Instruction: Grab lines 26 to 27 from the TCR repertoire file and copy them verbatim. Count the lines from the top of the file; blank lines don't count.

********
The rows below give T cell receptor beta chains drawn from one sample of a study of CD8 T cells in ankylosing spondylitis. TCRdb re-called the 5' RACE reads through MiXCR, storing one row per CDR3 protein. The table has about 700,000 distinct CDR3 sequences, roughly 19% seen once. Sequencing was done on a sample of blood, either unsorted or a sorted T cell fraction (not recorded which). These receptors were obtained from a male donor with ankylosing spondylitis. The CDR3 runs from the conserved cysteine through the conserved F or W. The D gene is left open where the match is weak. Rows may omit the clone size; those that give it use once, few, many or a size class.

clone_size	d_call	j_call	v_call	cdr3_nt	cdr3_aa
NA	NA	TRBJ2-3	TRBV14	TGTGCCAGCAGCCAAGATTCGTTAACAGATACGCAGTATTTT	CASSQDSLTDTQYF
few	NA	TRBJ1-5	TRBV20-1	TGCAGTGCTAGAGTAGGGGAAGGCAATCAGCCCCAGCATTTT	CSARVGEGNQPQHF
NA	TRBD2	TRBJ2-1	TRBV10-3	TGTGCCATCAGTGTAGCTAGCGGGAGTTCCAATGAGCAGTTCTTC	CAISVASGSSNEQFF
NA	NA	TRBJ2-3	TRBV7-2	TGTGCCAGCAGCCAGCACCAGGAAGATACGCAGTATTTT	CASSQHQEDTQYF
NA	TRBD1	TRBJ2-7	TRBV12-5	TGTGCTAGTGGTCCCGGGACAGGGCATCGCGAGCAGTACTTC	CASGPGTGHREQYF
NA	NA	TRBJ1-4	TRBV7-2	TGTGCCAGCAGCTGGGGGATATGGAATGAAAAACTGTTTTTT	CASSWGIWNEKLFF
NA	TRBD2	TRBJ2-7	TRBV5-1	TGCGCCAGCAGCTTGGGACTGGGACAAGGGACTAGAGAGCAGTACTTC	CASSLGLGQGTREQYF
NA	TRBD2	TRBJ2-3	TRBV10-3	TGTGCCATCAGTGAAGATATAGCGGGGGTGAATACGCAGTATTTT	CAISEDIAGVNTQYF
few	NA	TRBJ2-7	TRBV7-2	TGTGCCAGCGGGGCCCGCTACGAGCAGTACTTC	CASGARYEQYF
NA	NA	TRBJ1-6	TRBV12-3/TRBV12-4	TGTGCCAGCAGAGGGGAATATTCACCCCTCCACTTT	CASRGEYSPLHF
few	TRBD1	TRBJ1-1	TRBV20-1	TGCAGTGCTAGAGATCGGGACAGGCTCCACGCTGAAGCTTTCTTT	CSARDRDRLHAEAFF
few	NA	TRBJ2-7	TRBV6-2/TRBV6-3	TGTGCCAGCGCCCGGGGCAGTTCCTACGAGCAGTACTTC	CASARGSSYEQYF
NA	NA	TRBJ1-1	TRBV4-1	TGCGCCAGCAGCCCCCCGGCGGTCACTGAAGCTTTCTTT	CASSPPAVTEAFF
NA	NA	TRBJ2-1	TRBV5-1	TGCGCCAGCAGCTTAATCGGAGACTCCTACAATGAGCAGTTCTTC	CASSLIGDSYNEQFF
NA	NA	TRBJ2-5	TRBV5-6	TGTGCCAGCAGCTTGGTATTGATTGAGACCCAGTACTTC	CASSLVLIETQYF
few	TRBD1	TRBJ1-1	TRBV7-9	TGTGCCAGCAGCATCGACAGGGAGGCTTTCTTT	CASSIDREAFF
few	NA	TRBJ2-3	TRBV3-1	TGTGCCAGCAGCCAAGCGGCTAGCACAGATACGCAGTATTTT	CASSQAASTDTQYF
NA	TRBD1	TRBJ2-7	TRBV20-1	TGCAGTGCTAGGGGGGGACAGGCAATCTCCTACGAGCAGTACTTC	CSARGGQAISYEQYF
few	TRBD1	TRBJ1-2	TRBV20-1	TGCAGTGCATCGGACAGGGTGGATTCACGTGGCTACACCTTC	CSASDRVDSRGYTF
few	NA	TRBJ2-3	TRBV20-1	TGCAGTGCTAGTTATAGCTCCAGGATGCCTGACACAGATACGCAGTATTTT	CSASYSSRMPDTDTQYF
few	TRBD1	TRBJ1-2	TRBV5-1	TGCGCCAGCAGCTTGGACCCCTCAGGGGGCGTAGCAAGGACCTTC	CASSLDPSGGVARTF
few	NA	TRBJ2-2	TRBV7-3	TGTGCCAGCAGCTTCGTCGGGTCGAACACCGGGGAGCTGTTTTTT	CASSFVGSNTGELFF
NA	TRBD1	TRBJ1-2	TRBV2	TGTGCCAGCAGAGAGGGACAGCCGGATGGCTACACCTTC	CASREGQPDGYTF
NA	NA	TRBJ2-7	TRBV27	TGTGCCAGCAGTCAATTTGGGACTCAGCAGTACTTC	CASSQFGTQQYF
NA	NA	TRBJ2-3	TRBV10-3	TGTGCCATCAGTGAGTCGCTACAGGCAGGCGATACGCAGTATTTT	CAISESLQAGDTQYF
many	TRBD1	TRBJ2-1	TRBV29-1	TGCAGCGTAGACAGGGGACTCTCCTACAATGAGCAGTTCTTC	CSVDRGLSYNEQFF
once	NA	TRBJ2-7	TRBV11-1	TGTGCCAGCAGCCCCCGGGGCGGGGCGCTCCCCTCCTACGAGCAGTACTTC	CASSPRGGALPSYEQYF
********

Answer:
NA	NA	TRBJ2-7	TRBV27	TGTGCCAGCAGTCAATTTGGGACTCAGCAGTACTTC	CASSQFGTQQYF
NA	NA	TRBJ2-3	TRBV10-3	TGTGCCATCAGTGAGTCGCTACAGGCAGGCGATACGCAGTATTTT	CAISESLQAGDTQYF